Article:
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Court of Appeal, Fifth District, California.

The PEOPLE, Plaintiff and Respondent, v. Irvin James PARNELL, Defendant and Appellant.

No. F018806.

Decided: August 19, 1993

 Linda Kelly, under appointment by the Court of Appeal, Fresno, for defendant and appellant. Daniel E. Lungren, Atty. Gen., George Williamson, Chief Asst. Atty. Gen., Robert R. Anderson, Asst. Atty. Gen., Edmund D. McMurray and Jesse Witt, Deputy Attys. Gen., Sacramento, for plaintiff and respondent.

Pursuant to a plea bargain, appellant was convicted of rape (Pen.Code, § 261, subd. (a)(2)) and sentenced to eight years in prison.   In a previous appeal (F015491) appellant contended the trial court failed to provide a hearing when appellant requested new counsel.  (See People v. Marsden (1970) 2 Cal.3d 118, 84 Cal.Rptr. 156, 465 P.2d 44.)   This court agreed, and in an unpublished opinion remanded the matter as follows:  “The matter is remanded to the trial court for the limited initial purpose of the court conducting a Marsden hearing to allow defendant to state reasons for desiring the appointment of new counsel.   If the court determines that good cause for appointment of new trial counsel has been shown, the judgment is reversed, and the court shall appoint new counsel and reset the matter for trial.   Conversely, if the court determines that good cause has not been shown, the judgment is affirmed.”

Remittitur was filed in the trial court on June 23, 1992.   Pursuant to a September 14, 1992, order of the trial court, the Marsden hearing was scheduled for September 24, 1992.   At the request of the defense, the hearing was continued to October 1, 1992.   On the court's own motion, the hearing was continued to October 2, 1992.

At the October 2, 1992, hearing, appellant moved to dismiss pursuant to Penal Code section 1382, subdivision (a)(2) (hereafter section 1382(a)(2)) 1 , contending the matter should have been heard within 60 days after the remittitur was filed.   The court denied the motion on the basis appellant had not been prejudiced by the delay.   The court also denied the Marsden motion  and, pursuant to our directive, announced, “I'm affirming the judgment previously entered by this Court.”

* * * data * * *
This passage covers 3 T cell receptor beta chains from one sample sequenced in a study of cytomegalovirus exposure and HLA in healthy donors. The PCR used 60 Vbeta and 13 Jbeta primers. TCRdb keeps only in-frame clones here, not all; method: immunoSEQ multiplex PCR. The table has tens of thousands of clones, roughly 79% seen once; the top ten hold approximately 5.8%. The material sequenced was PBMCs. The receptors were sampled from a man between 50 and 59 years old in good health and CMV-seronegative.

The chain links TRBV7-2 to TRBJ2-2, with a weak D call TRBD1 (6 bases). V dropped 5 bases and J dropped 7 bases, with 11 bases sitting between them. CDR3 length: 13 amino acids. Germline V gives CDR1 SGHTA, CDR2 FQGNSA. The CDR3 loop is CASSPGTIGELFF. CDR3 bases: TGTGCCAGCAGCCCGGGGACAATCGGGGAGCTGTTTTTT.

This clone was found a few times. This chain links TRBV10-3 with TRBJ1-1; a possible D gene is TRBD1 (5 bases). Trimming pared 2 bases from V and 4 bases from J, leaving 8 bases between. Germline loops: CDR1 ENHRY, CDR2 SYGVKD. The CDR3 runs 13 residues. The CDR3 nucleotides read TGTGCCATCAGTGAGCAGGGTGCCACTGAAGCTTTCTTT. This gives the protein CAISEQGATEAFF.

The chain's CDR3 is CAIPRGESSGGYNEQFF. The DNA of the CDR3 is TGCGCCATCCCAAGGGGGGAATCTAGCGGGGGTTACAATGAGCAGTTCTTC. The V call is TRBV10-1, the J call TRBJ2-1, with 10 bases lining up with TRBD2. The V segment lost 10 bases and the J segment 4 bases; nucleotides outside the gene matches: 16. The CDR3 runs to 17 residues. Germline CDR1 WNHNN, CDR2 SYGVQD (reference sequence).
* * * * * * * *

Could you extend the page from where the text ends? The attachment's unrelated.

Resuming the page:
Appellant's sole contention on the present appeal is that the motion to dismiss should have been granted.   He contends his case was “to be tried again following ․ an appeal from the superior court” and therefore trial had to begin “within 60 days ․ after the filing of the remittitur” in the trial court.  (§ 1382(a)(2).)   In appellant's view, it is irrelevant that this right to retrial was contingent upon making a sufficient showing at the Marsden hearing.   Appellant argues this circumstance merely required that the contingency be resolved within the 60–day period following remand, so that any retrial could be timely.2

Appellant's argument fails to give sufficient significance to our disposition of the earlier appeal.   The disposition ordered in F015491, namely, remand for a Marsden hearing, was the entire relief to which appellant was entitled.   The right to a new trial, had appellant been entitled to such a trial, would have arisen as a consequence of his showing at the hearing we ordered;  no such right to retrial ever came into existence.3

 Appellant did have a constitutional right to a timely hearing pursuant to our remittitur, however.  (See Cal. Const., art. I, § 15.) 4  As we discuss below, whether appellant was deprived of that right to a timely hearing depends upon appellant's showing of prejudice, and there is no such showing on this appeal.

In Sykes v. Superior Court (1973) 9 Cal.3d 83, 106 Cal.Rptr. 786, 507 P.2d 90, the defendant had obtained a writ of habeas corpus directing the trial court to vacate the judgment entered on defendant's guilty plea and to rearraign defendant and enter a new plea.   After 228 days, and after defendant had been released on parole, there still had been no further proceedings in the trial court.   Defendant moved to dismiss pursuant to the predecessor of section 1382(a)(2).  (See Sykes, supra, at p. 88, 106 Cal.Rptr. 786, 507 P.2d 90.)   The motion was denied and defendant sought relief by petition for writ of mandate.